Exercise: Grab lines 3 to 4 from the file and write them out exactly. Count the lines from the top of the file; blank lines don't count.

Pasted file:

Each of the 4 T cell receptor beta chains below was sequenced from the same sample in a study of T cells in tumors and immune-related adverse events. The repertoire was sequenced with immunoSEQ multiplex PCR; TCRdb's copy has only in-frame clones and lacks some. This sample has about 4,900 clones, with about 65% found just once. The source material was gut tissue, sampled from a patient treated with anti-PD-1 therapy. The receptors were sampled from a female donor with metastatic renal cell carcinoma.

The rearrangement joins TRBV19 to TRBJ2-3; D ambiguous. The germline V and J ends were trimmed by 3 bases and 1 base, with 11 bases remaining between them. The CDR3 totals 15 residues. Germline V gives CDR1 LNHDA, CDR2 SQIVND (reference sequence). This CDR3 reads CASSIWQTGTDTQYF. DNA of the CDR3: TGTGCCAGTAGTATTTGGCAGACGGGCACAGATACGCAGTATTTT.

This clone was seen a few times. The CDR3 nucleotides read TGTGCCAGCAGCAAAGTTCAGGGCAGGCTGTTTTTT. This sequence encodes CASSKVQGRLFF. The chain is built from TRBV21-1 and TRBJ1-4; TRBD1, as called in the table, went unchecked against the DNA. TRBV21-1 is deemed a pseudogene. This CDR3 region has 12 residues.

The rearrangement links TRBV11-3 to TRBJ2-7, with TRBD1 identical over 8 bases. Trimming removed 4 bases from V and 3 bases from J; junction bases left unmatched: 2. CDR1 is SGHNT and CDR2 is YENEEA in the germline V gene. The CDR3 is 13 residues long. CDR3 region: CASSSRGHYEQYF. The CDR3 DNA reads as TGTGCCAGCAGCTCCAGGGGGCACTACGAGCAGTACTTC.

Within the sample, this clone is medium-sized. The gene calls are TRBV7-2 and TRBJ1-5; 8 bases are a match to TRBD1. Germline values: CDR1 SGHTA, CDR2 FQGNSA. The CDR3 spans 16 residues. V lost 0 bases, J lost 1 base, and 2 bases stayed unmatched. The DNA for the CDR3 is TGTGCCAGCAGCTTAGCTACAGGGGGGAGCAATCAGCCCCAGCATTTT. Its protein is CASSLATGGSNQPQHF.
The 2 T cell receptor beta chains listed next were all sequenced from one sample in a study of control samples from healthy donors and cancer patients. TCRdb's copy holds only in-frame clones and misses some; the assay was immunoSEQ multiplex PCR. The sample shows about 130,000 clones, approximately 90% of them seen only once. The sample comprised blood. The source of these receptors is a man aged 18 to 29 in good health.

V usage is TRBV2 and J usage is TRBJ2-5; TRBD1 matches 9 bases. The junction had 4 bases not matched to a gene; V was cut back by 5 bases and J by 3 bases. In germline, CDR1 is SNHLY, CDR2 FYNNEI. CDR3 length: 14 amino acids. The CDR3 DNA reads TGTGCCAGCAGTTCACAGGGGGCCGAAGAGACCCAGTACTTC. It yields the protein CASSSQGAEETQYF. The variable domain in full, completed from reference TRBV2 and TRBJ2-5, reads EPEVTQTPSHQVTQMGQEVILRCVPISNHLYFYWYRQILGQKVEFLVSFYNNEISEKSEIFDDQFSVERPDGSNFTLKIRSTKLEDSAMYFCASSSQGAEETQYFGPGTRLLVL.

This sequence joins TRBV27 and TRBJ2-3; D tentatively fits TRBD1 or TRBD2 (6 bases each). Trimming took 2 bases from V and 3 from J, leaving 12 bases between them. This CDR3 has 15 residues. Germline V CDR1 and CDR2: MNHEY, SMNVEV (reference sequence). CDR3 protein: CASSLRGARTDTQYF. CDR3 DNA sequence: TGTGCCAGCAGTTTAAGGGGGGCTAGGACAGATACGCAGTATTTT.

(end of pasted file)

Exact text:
This clone was seen a few times. The CDR3 nucleotides read TGTGCCAGCAGCAAAGTTCAGGGCAGGCTGTTTTTT. This sequence encodes CASSKVQGRLFF. The chain is built from TRBV21-1 and TRBJ1-4; TRBD1, as called in the table, went unchecked against the DNA. TRBV21-1 is deemed a pseudogene. This CDR3 region has 12 residues.

The rearrangement links TRBV11-3 to TRBJ2-7, with TRBD1 identical over 8 bases. Trimming removed 4 bases from V and 3 bases from J; junction bases left unmatched: 2. CDR1 is SGHNT and CDR2 is YENEEA in the germline V gene. The CDR3 is 13 residues long. CDR3 region: CASSSRGHYEQYF. The CDR3 DNA reads as TGTGCCAGCAGCTCCAGGGGGCACTACGAGCAGTACTTC.